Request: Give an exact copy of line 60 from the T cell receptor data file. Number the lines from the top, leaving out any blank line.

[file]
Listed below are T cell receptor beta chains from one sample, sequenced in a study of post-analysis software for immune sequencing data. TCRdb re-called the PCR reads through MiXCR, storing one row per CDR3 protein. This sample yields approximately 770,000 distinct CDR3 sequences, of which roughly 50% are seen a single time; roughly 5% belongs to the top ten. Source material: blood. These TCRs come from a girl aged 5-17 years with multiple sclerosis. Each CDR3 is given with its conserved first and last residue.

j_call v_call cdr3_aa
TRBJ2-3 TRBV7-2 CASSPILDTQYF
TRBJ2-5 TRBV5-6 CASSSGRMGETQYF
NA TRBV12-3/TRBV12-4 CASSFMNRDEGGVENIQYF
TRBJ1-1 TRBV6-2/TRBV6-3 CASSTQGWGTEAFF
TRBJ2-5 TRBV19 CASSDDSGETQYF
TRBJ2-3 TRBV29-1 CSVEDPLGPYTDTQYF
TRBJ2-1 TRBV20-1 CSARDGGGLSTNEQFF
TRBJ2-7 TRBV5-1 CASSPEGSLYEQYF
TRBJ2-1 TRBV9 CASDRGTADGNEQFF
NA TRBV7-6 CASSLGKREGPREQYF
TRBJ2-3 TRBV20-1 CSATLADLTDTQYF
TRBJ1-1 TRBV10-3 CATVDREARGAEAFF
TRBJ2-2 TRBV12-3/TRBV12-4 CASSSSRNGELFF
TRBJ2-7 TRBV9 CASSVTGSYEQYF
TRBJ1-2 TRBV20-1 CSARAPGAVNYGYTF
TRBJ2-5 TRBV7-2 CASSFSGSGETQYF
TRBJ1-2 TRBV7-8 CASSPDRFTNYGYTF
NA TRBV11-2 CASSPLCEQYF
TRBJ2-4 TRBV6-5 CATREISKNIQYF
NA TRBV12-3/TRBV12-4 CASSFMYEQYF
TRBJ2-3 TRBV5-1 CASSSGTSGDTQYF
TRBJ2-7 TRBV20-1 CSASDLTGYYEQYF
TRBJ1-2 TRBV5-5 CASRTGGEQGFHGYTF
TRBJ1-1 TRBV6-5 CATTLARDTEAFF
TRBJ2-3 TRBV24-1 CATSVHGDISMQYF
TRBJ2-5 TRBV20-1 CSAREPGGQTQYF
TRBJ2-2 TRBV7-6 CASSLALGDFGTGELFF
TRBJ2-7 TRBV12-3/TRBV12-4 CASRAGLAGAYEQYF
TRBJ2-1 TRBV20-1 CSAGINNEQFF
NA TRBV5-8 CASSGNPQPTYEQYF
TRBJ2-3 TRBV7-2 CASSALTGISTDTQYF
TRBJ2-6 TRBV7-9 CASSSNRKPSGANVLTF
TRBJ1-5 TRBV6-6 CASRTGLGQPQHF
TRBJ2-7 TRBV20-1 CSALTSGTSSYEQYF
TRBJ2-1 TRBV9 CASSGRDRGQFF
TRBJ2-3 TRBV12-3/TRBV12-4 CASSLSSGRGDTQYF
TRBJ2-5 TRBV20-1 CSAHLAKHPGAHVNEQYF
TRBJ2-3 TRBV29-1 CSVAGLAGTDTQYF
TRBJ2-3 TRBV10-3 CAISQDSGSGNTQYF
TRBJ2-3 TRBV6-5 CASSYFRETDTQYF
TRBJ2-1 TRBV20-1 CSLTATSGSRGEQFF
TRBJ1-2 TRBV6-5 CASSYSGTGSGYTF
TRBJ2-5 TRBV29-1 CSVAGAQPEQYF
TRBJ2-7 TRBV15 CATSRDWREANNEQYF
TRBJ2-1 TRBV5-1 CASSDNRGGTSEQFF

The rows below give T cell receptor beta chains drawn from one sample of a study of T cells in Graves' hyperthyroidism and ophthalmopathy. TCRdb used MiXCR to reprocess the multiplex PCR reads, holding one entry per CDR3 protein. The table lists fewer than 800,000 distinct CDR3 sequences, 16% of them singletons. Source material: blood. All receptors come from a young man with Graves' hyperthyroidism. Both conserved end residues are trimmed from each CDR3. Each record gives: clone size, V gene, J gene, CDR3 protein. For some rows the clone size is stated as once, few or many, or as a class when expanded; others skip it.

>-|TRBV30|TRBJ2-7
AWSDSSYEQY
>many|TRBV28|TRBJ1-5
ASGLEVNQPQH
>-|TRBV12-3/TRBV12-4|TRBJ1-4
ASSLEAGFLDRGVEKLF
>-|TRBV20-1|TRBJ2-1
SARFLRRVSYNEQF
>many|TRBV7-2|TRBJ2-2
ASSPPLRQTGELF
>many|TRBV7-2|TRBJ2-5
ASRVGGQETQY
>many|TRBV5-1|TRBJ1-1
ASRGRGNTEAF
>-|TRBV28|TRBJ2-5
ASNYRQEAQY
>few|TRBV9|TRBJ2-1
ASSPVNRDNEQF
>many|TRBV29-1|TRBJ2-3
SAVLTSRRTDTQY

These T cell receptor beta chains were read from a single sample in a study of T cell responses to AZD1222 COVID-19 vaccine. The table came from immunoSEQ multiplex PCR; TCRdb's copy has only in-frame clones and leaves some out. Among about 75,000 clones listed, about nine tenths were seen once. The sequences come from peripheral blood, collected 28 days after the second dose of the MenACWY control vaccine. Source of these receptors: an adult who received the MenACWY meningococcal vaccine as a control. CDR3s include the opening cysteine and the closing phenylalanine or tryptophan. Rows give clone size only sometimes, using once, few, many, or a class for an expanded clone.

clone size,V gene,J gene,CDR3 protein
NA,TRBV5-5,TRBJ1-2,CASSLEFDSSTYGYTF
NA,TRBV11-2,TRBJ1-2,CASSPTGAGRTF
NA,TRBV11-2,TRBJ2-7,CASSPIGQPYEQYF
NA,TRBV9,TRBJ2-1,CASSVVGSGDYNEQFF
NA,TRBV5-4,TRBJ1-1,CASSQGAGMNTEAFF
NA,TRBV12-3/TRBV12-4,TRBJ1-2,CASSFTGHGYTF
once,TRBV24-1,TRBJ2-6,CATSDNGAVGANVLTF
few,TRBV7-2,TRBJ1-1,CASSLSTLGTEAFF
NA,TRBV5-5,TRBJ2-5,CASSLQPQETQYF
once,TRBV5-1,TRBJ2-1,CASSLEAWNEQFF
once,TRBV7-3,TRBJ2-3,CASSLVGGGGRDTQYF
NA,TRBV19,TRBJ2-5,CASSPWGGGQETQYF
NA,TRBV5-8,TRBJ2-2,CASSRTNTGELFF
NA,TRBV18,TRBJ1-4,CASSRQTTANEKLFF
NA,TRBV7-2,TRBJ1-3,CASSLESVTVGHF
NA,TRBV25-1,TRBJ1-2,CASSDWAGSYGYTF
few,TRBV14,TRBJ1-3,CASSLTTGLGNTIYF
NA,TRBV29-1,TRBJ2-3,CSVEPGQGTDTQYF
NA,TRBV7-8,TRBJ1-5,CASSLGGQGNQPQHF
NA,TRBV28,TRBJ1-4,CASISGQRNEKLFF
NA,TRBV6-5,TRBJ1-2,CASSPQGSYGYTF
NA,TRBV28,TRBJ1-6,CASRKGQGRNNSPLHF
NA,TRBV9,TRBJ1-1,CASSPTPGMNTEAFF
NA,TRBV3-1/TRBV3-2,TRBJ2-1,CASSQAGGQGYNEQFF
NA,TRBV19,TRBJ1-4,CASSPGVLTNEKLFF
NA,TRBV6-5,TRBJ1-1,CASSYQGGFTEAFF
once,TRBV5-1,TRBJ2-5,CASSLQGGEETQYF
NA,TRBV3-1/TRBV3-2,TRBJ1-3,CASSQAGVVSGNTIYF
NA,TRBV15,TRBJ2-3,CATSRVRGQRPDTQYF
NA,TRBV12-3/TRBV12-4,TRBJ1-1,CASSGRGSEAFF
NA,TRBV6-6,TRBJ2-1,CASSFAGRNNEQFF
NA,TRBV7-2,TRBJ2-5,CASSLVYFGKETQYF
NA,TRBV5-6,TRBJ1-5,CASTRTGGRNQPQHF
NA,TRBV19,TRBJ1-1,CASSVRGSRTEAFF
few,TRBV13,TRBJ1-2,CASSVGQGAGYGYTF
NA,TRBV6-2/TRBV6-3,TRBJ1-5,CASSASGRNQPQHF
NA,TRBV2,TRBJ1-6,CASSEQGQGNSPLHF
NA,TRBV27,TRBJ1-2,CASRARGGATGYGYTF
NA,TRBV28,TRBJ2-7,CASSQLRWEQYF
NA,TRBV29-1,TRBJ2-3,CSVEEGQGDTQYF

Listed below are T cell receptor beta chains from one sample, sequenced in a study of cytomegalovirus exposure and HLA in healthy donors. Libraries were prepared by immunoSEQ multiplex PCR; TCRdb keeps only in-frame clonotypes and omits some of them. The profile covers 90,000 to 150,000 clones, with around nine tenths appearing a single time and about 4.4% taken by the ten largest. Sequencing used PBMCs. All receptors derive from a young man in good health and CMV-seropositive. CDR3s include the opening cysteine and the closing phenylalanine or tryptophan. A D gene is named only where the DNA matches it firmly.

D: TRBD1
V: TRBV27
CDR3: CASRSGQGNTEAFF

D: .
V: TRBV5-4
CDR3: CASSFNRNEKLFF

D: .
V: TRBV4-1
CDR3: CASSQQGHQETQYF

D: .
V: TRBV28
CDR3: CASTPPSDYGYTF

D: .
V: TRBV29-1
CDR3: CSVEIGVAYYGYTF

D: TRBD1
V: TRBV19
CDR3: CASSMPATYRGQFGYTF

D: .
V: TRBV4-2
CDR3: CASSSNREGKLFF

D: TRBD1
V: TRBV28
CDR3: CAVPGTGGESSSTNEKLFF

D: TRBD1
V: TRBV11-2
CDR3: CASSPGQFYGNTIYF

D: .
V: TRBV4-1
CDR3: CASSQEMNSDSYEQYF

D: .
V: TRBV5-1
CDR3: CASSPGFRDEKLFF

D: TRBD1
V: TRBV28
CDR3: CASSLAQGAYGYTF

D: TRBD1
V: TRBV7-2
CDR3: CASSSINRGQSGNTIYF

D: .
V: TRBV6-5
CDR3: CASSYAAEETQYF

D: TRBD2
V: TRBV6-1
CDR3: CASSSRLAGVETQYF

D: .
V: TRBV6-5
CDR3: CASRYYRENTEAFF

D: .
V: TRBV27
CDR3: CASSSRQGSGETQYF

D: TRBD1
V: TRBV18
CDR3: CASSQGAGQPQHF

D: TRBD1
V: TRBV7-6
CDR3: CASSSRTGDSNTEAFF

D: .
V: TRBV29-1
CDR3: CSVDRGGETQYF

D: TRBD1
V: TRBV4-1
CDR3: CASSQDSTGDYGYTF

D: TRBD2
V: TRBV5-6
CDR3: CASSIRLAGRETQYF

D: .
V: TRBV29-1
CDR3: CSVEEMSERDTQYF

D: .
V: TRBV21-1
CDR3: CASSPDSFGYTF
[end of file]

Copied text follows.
ASRVGGQETQY